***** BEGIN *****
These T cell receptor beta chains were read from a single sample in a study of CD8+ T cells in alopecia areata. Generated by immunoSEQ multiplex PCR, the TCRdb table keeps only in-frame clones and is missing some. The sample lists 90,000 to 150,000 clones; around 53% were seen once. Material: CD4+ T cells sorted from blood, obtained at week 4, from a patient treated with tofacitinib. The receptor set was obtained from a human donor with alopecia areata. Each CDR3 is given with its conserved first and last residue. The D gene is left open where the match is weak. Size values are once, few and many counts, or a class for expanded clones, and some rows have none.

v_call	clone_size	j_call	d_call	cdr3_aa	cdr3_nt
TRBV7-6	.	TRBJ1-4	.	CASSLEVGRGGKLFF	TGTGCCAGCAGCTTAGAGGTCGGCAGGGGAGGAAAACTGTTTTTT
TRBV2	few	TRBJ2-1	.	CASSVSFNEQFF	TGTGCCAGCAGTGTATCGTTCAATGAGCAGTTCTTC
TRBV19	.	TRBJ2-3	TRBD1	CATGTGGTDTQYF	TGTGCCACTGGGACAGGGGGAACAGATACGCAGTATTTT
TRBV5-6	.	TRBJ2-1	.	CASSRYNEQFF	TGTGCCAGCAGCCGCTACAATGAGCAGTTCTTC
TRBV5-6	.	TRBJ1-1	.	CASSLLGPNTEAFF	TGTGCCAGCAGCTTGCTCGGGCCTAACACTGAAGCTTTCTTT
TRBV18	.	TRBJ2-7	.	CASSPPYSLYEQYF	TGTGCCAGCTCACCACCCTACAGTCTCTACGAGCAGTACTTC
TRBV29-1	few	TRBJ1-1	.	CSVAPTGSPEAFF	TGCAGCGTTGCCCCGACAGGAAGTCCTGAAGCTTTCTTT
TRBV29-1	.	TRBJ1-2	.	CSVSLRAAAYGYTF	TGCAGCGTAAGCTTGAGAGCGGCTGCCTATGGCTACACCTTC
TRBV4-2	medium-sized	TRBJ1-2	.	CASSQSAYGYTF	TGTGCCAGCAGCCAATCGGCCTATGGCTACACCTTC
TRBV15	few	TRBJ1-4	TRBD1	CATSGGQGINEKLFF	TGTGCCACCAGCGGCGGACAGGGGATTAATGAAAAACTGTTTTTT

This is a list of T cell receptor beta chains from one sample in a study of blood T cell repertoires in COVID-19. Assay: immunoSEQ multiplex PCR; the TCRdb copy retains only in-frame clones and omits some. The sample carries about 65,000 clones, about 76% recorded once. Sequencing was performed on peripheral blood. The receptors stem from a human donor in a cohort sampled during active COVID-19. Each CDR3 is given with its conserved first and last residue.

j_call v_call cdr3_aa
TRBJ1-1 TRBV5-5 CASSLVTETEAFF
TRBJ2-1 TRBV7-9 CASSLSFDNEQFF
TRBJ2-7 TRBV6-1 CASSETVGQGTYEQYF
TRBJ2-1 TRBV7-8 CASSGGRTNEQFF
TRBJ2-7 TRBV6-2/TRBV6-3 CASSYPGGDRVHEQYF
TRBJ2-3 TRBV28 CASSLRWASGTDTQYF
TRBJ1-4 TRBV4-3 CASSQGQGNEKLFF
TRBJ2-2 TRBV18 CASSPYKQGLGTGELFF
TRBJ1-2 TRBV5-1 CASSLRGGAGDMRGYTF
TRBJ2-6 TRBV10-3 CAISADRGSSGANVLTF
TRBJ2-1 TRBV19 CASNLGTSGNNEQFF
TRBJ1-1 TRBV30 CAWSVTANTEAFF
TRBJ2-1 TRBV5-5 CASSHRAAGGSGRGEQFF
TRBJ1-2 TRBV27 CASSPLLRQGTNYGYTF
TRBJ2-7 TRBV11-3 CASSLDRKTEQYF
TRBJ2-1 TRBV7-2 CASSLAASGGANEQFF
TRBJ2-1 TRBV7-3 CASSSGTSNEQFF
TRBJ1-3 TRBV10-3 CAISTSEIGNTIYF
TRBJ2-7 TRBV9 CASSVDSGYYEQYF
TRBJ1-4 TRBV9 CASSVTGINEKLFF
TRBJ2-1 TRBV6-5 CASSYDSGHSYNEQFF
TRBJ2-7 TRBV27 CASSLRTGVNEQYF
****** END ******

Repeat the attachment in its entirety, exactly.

These T cell receptor beta chains were read from a single sample in a study of CD8+ T cells in alopecia areata. Generated by immunoSEQ multiplex PCR, the TCRdb table keeps only in-frame clones and is missing some. The sample lists 90,000 to 150,000 clones; around 53% were seen once. Material: CD4+ T cells sorted from blood, obtained at week 4, from a patient treated with tofacitinib. The receptor set was obtained from a human donor with alopecia areata. Each CDR3 is given with its conserved first and last residue. The D gene is left open where the match is weak. Size values are once, few and many counts, or a class for expanded clones, and some rows have none.

v_call	clone_size	j_call	d_call	cdr3_aa	cdr3_nt
TRBV7-6	.	TRBJ1-4	.	CASSLEVGRGGKLFF	TGTGCCAGCAGCTTAGAGGTCGGCAGGGGAGGAAAACTGTTTTTT
TRBV2	few	TRBJ2-1	.	CASSVSFNEQFF	TGTGCCAGCAGTGTATCGTTCAATGAGCAGTTCTTC
TRBV19	.	TRBJ2-3	TRBD1	CATGTGGTDTQYF	TGTGCCACTGGGACAGGGGGAACAGATACGCAGTATTTT
TRBV5-6	.	TRBJ2-1	.	CASSRYNEQFF	TGTGCCAGCAGCCGCTACAATGAGCAGTTCTTC
TRBV5-6	.	TRBJ1-1	.	CASSLLGPNTEAFF	TGTGCCAGCAGCTTGCTCGGGCCTAACACTGAAGCTTTCTTT
TRBV18	.	TRBJ2-7	.	CASSPPYSLYEQYF	TGTGCCAGCTCACCACCCTACAGTCTCTACGAGCAGTACTTC
TRBV29-1	few	TRBJ1-1	.	CSVAPTGSPEAFF	TGCAGCGTTGCCCCGACAGGAAGTCCTGAAGCTTTCTTT
TRBV29-1	.	TRBJ1-2	.	CSVSLRAAAYGYTF	TGCAGCGTAAGCTTGAGAGCGGCTGCCTATGGCTACACCTTC
TRBV4-2	medium-sized	TRBJ1-2	.	CASSQSAYGYTF	TGTGCCAGCAGCCAATCGGCCTATGGCTACACCTTC
TRBV15	few	TRBJ1-4	TRBD1	CATSGGQGINEKLFF	TGTGCCACCAGCGGCGGACAGGGGATTAATGAAAAACTGTTTTTT

This is a list of T cell receptor beta chains from one sample in a study of blood T cell repertoires in COVID-19. Assay: immunoSEQ multiplex PCR; the TCRdb copy retains only in-frame clones and omits some. The sample carries about 65,000 clones, about 76% recorded once. Sequencing was performed on peripheral blood. The receptors stem from a human donor in a cohort sampled during active COVID-19. Each CDR3 is given with its conserved first and last residue.

j_call v_call cdr3_aa
TRBJ1-1 TRBV5-5 CASSLVTETEAFF
TRBJ2-1 TRBV7-9 CASSLSFDNEQFF
TRBJ2-7 TRBV6-1 CASSETVGQGTYEQYF
TRBJ2-1 TRBV7-8 CASSGGRTNEQFF
TRBJ2-7 TRBV6-2/TRBV6-3 CASSYPGGDRVHEQYF
TRBJ2-3 TRBV28 CASSLRWASGTDTQYF
TRBJ1-4 TRBV4-3 CASSQGQGNEKLFF
TRBJ2-2 TRBV18 CASSPYKQGLGTGELFF
TRBJ1-2 TRBV5-1 CASSLRGGAGDMRGYTF
TRBJ2-6 TRBV10-3 CAISADRGSSGANVLTF
TRBJ2-1 TRBV19 CASNLGTSGNNEQFF
TRBJ1-1 TRBV30 CAWSVTANTEAFF
TRBJ2-1 TRBV5-5 CASSHRAAGGSGRGEQFF
TRBJ1-2 TRBV27 CASSPLLRQGTNYGYTF
TRBJ2-7 TRBV11-3 CASSLDRKTEQYF
TRBJ2-1 TRBV7-2 CASSLAASGGANEQFF
TRBJ2-1 TRBV7-3 CASSSGTSNEQFF
TRBJ1-3 TRBV10-3 CAISTSEIGNTIYF
TRBJ2-7 TRBV9 CASSVDSGYYEQYF
TRBJ1-4 TRBV9 CASSVTGINEKLFF
TRBJ2-1 TRBV6-5 CASSYDSGHSYNEQFF
TRBJ2-7 TRBV27 CASSLRTGVNEQYF